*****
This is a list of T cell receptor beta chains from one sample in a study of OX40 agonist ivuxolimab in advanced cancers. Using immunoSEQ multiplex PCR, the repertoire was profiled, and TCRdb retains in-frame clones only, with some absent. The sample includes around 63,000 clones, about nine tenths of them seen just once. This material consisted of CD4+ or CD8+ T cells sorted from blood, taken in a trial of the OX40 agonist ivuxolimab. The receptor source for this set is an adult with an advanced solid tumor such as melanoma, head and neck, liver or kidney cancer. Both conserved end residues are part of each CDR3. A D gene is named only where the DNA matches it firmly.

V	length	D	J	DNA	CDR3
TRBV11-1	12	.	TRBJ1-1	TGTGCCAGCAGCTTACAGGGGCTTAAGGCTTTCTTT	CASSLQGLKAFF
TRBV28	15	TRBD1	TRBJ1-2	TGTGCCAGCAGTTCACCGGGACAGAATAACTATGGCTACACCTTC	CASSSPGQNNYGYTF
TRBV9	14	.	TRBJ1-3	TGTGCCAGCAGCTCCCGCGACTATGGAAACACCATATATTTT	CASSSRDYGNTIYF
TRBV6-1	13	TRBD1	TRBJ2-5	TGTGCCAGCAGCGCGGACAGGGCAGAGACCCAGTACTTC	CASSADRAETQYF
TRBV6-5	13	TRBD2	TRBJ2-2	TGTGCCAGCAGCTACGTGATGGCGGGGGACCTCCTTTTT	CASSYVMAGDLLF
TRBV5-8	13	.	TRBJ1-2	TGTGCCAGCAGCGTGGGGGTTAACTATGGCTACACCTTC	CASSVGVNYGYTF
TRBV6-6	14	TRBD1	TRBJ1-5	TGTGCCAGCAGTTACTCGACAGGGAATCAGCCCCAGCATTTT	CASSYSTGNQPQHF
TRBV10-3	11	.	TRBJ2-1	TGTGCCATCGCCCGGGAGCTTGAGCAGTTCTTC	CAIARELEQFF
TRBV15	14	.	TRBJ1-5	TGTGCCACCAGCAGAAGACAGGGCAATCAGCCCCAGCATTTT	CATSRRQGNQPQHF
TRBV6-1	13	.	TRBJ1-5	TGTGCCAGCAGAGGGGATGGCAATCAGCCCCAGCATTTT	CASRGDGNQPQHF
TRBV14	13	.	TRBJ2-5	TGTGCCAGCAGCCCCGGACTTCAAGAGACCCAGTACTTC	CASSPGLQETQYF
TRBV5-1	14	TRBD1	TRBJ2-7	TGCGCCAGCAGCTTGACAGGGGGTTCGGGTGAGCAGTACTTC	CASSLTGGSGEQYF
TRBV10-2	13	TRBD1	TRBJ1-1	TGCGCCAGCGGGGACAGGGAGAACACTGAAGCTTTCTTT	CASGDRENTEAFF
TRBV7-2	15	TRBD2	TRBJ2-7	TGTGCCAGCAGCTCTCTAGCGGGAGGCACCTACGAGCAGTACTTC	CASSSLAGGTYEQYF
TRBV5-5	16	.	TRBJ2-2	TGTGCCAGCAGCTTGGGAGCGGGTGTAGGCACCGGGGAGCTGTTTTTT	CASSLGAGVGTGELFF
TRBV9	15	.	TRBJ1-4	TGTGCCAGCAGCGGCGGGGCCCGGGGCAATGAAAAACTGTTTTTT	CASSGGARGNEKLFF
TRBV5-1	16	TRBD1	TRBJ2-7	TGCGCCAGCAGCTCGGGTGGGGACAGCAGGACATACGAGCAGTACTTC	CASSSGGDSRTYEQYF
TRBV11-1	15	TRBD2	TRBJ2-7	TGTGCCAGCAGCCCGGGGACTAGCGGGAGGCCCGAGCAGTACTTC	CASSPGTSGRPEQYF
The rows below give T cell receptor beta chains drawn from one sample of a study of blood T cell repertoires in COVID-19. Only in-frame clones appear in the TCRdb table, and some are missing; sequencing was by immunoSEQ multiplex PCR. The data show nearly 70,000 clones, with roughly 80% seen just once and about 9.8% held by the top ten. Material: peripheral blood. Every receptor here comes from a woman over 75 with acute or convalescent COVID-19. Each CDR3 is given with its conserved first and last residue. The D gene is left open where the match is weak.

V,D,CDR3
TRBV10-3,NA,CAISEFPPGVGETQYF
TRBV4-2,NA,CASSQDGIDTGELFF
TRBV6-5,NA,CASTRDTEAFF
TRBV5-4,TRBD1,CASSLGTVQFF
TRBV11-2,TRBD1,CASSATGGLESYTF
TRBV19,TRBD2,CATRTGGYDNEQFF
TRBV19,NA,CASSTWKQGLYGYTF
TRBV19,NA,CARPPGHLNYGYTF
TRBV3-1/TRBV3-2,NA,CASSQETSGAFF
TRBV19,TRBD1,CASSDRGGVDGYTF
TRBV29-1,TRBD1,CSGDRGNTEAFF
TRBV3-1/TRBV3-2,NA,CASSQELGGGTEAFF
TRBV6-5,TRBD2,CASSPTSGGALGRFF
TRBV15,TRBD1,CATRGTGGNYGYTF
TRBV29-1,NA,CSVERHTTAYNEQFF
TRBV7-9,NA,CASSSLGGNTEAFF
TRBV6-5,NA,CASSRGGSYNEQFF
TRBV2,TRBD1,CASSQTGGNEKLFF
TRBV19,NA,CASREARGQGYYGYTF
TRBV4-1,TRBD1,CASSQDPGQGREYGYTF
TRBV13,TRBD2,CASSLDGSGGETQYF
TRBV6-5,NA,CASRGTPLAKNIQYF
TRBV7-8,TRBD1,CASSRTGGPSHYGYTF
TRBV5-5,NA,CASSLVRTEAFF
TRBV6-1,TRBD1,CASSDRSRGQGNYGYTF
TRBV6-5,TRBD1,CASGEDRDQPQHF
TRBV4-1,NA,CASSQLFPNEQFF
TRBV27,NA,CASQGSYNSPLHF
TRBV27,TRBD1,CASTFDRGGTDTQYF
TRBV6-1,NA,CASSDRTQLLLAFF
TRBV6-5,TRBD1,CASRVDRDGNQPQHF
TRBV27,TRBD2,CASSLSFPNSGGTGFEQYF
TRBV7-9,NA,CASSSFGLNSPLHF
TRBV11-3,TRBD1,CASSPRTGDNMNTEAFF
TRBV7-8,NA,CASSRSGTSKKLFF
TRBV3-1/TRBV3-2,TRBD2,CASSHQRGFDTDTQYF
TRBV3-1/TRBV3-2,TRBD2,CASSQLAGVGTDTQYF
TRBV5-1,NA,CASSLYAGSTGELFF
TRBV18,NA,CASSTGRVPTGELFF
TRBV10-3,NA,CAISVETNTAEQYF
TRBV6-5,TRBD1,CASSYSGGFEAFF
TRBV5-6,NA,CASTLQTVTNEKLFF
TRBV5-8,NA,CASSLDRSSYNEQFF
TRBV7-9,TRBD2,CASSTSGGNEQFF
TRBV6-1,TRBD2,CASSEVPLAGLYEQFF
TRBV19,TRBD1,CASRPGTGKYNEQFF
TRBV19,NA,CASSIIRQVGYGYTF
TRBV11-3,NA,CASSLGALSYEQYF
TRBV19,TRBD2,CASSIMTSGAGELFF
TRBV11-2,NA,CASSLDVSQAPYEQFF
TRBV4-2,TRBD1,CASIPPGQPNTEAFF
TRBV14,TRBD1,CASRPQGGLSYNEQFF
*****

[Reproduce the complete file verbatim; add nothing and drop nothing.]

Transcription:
This is a list of T cell receptor beta chains from one sample in a study of OX40 agonist ivuxolimab in advanced cancers. Using immunoSEQ multiplex PCR, the repertoire was profiled, and TCRdb retains in-frame clones only, with some absent. The sample includes around 63,000 clones, about nine tenths of them seen just once. This material consisted of CD4+ or CD8+ T cells sorted from blood, taken in a trial of the OX40 agonist ivuxolimab. The receptor source for this set is an adult with an advanced solid tumor such as melanoma, head and neck, liver or kidney cancer. Both conserved end residues are part of each CDR3. A D gene is named only where the DNA matches it firmly.

V	length	D	J	DNA	CDR3
TRBV11-1	12	.	TRBJ1-1	TGTGCCAGCAGCTTACAGGGGCTTAAGGCTTTCTTT	CASSLQGLKAFF
TRBV28	15	TRBD1	TRBJ1-2	TGTGCCAGCAGTTCACCGGGACAGAATAACTATGGCTACACCTTC	CASSSPGQNNYGYTF
TRBV9	14	.	TRBJ1-3	TGTGCCAGCAGCTCCCGCGACTATGGAAACACCATATATTTT	CASSSRDYGNTIYF
TRBV6-1	13	TRBD1	TRBJ2-5	TGTGCCAGCAGCGCGGACAGGGCAGAGACCCAGTACTTC	CASSADRAETQYF
TRBV6-5	13	TRBD2	TRBJ2-2	TGTGCCAGCAGCTACGTGATGGCGGGGGACCTCCTTTTT	CASSYVMAGDLLF
TRBV5-8	13	.	TRBJ1-2	TGTGCCAGCAGCGTGGGGGTTAACTATGGCTACACCTTC	CASSVGVNYGYTF
TRBV6-6	14	TRBD1	TRBJ1-5	TGTGCCAGCAGTTACTCGACAGGGAATCAGCCCCAGCATTTT	CASSYSTGNQPQHF
TRBV10-3	11	.	TRBJ2-1	TGTGCCATCGCCCGGGAGCTTGAGCAGTTCTTC	CAIARELEQFF
TRBV15	14	.	TRBJ1-5	TGTGCCACCAGCAGAAGACAGGGCAATCAGCCCCAGCATTTT	CATSRRQGNQPQHF
TRBV6-1	13	.	TRBJ1-5	TGTGCCAGCAGAGGGGATGGCAATCAGCCCCAGCATTTT	CASRGDGNQPQHF
TRBV14	13	.	TRBJ2-5	TGTGCCAGCAGCCCCGGACTTCAAGAGACCCAGTACTTC	CASSPGLQETQYF
TRBV5-1	14	TRBD1	TRBJ2-7	TGCGCCAGCAGCTTGACAGGGGGTTCGGGTGAGCAGTACTTC	CASSLTGGSGEQYF
TRBV10-2	13	TRBD1	TRBJ1-1	TGCGCCAGCGGGGACAGGGAGAACACTGAAGCTTTCTTT	CASGDRENTEAFF
TRBV7-2	15	TRBD2	TRBJ2-7	TGTGCCAGCAGCTCTCTAGCGGGAGGCACCTACGAGCAGTACTTC	CASSSLAGGTYEQYF
TRBV5-5	16	.	TRBJ2-2	TGTGCCAGCAGCTTGGGAGCGGGTGTAGGCACCGGGGAGCTGTTTTTT	CASSLGAGVGTGELFF
TRBV9	15	.	TRBJ1-4	TGTGCCAGCAGCGGCGGGGCCCGGGGCAATGAAAAACTGTTTTTT	CASSGGARGNEKLFF
TRBV5-1	16	TRBD1	TRBJ2-7	TGCGCCAGCAGCTCGGGTGGGGACAGCAGGACATACGAGCAGTACTTC	CASSSGGDSRTYEQYF
TRBV11-1	15	TRBD2	TRBJ2-7	TGTGCCAGCAGCCCGGGGACTAGCGGGAGGCCCGAGCAGTACTTC	CASSPGTSGRPEQYF
The rows below give T cell receptor beta chains drawn from one sample of a study of blood T cell repertoires in COVID-19. Only in-frame clones appear in the TCRdb table, and some are missing; sequencing was by immunoSEQ multiplex PCR. The data show nearly 70,000 clones, with roughly 80% seen just once and about 9.8% held by the top ten. Material: peripheral blood. Every receptor here comes from a woman over 75 with acute or convalescent COVID-19. Each CDR3 is given with its conserved first and last residue. The D gene is left open where the match is weak.

V,D,CDR3
TRBV10-3,NA,CAISEFPPGVGETQYF
TRBV4-2,NA,CASSQDGIDTGELFF
TRBV6-5,NA,CASTRDTEAFF
TRBV5-4,TRBD1,CASSLGTVQFF
TRBV11-2,TRBD1,CASSATGGLESYTF
TRBV19,TRBD2,CATRTGGYDNEQFF
TRBV19,NA,CASSTWKQGLYGYTF
TRBV19,NA,CARPPGHLNYGYTF
TRBV3-1/TRBV3-2,NA,CASSQETSGAFF
TRBV19,TRBD1,CASSDRGGVDGYTF
TRBV29-1,TRBD1,CSGDRGNTEAFF
TRBV3-1/TRBV3-2,NA,CASSQELGGGTEAFF
TRBV6-5,TRBD2,CASSPTSGGALGRFF
TRBV15,TRBD1,CATRGTGGNYGYTF
TRBV29-1,NA,CSVERHTTAYNEQFF
TRBV7-9,NA,CASSSLGGNTEAFF
TRBV6-5,NA,CASSRGGSYNEQFF
TRBV2,TRBD1,CASSQTGGNEKLFF
TRBV19,NA,CASREARGQGYYGYTF
TRBV4-1,TRBD1,CASSQDPGQGREYGYTF
TRBV13,TRBD2,CASSLDGSGGETQYF
TRBV6-5,NA,CASRGTPLAKNIQYF
TRBV7-8,TRBD1,CASSRTGGPSHYGYTF
TRBV5-5,NA,CASSLVRTEAFF
TRBV6-1,TRBD1,CASSDRSRGQGNYGYTF
TRBV6-5,TRBD1,CASGEDRDQPQHF
TRBV4-1,NA,CASSQLFPNEQFF
TRBV27,NA,CASQGSYNSPLHF
TRBV27,TRBD1,CASTFDRGGTDTQYF
TRBV6-1,NA,CASSDRTQLLLAFF
TRBV6-5,TRBD1,CASRVDRDGNQPQHF
TRBV27,TRBD2,CASSLSFPNSGGTGFEQYF
TRBV7-9,NA,CASSSFGLNSPLHF
TRBV11-3,TRBD1,CASSPRTGDNMNTEAFF
TRBV7-8,NA,CASSRSGTSKKLFF
TRBV3-1/TRBV3-2,TRBD2,CASSHQRGFDTDTQYF
TRBV3-1/TRBV3-2,TRBD2,CASSQLAGVGTDTQYF
TRBV5-1,NA,CASSLYAGSTGELFF
TRBV18,NA,CASSTGRVPTGELFF
TRBV10-3,NA,CAISVETNTAEQYF
TRBV6-5,TRBD1,CASSYSGGFEAFF
TRBV5-6,NA,CASTLQTVTNEKLFF
TRBV5-8,NA,CASSLDRSSYNEQFF
TRBV7-9,TRBD2,CASSTSGGNEQFF
TRBV6-1,TRBD2,CASSEVPLAGLYEQFF
TRBV19,TRBD1,CASRPGTGKYNEQFF
TRBV19,NA,CASSIIRQVGYGYTF
TRBV11-3,NA,CASSLGALSYEQYF
TRBV19,TRBD2,CASSIMTSGAGELFF
TRBV11-2,NA,CASSLDVSQAPYEQFF
TRBV4-2,TRBD1,CASIPPGQPNTEAFF
TRBV14,TRBD1,CASRPQGGLSYNEQFF